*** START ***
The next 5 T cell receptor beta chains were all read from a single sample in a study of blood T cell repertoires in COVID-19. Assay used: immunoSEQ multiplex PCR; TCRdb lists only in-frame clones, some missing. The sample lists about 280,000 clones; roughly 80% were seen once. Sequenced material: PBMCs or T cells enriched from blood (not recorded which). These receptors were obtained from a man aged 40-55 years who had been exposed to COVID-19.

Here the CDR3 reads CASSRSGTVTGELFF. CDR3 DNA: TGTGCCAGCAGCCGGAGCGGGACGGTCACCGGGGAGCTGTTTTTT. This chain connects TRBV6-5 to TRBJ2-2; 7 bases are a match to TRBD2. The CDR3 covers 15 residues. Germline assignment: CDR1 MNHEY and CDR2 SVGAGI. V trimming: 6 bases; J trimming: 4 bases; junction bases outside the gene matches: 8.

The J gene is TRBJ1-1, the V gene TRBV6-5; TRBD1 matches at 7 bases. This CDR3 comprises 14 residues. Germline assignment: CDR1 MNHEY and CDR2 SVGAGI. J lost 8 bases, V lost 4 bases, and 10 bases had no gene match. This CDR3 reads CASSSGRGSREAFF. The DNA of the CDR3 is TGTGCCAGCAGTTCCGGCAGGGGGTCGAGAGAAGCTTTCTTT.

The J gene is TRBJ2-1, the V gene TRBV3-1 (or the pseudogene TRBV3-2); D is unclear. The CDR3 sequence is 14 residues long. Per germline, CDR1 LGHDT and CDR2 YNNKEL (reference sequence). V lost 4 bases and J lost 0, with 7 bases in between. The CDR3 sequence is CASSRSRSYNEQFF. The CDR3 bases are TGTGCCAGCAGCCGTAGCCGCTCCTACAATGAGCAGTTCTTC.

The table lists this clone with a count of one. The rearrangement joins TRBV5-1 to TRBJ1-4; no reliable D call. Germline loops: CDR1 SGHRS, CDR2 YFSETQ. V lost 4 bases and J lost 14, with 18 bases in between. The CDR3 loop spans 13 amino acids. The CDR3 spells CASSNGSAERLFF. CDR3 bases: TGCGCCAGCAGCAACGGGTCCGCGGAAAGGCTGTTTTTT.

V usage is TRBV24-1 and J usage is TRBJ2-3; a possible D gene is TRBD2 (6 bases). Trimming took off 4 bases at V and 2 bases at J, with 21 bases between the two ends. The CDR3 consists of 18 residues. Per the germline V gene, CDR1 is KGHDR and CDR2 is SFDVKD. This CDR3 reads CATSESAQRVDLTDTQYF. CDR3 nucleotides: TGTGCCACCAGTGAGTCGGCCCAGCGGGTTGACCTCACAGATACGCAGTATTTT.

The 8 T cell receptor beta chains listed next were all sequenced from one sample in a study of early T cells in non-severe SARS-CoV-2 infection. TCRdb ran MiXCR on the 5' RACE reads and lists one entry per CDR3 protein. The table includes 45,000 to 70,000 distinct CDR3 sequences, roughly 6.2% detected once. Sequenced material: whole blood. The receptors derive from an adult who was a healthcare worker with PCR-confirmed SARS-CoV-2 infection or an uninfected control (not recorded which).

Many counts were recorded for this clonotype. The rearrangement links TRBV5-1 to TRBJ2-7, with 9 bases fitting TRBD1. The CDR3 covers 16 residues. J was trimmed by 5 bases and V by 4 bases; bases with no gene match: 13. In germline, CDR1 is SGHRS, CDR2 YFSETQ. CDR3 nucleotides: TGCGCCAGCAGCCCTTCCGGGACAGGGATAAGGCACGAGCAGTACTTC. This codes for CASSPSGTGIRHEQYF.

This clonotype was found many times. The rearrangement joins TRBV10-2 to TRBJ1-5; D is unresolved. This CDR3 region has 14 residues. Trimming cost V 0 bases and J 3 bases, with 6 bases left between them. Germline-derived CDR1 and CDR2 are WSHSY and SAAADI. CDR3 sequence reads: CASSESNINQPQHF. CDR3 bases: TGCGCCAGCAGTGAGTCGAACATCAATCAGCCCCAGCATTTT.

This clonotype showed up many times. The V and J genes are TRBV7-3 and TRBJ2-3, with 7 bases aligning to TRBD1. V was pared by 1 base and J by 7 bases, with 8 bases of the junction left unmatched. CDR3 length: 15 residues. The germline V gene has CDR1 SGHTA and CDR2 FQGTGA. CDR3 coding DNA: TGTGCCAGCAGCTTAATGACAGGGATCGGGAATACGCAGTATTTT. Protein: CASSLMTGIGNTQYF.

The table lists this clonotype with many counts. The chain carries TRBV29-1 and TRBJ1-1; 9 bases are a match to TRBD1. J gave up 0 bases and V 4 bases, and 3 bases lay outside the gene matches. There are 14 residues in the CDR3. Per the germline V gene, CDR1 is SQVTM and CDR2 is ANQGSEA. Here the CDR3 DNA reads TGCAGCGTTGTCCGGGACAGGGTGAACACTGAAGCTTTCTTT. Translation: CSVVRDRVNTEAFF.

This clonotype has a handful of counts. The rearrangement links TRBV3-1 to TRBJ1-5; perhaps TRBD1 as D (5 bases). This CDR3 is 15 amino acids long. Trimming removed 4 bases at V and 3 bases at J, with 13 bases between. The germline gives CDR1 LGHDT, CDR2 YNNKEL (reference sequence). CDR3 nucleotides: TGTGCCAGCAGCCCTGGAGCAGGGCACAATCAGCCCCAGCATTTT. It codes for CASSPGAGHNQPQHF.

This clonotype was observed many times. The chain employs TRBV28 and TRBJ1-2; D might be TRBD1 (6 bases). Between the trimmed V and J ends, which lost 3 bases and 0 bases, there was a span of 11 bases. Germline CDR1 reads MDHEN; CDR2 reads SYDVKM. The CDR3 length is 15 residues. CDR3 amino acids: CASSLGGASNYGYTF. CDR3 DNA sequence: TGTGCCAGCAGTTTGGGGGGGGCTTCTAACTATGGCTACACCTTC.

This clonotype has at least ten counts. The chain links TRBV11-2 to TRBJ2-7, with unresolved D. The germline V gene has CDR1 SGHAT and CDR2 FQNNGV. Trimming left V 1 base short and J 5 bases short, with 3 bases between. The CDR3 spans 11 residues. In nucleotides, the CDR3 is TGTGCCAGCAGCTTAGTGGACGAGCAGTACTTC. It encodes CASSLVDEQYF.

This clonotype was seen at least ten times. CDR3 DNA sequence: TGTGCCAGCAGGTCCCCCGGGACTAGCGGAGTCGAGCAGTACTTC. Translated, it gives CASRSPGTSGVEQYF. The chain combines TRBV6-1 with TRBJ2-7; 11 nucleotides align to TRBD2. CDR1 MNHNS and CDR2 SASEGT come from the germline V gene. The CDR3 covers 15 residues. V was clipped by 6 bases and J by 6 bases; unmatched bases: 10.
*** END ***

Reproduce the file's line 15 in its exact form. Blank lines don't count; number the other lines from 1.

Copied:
This clonotype was seen at least ten times. CDR3 DNA sequence: TGTGCCAGCAGGTCCCCCGGGACTAGCGGAGTCGAGCAGTACTTC. Translated, it gives CASRSPGTSGVEQYF. The chain combines TRBV6-1 with TRBJ2-7; 11 nucleotides align to TRBD2. CDR1 MNHNS and CDR2 SASEGT come from the germline V gene. The CDR3 covers 15 residues. V was clipped by 6 bases and J by 6 bases; unmatched bases: 10.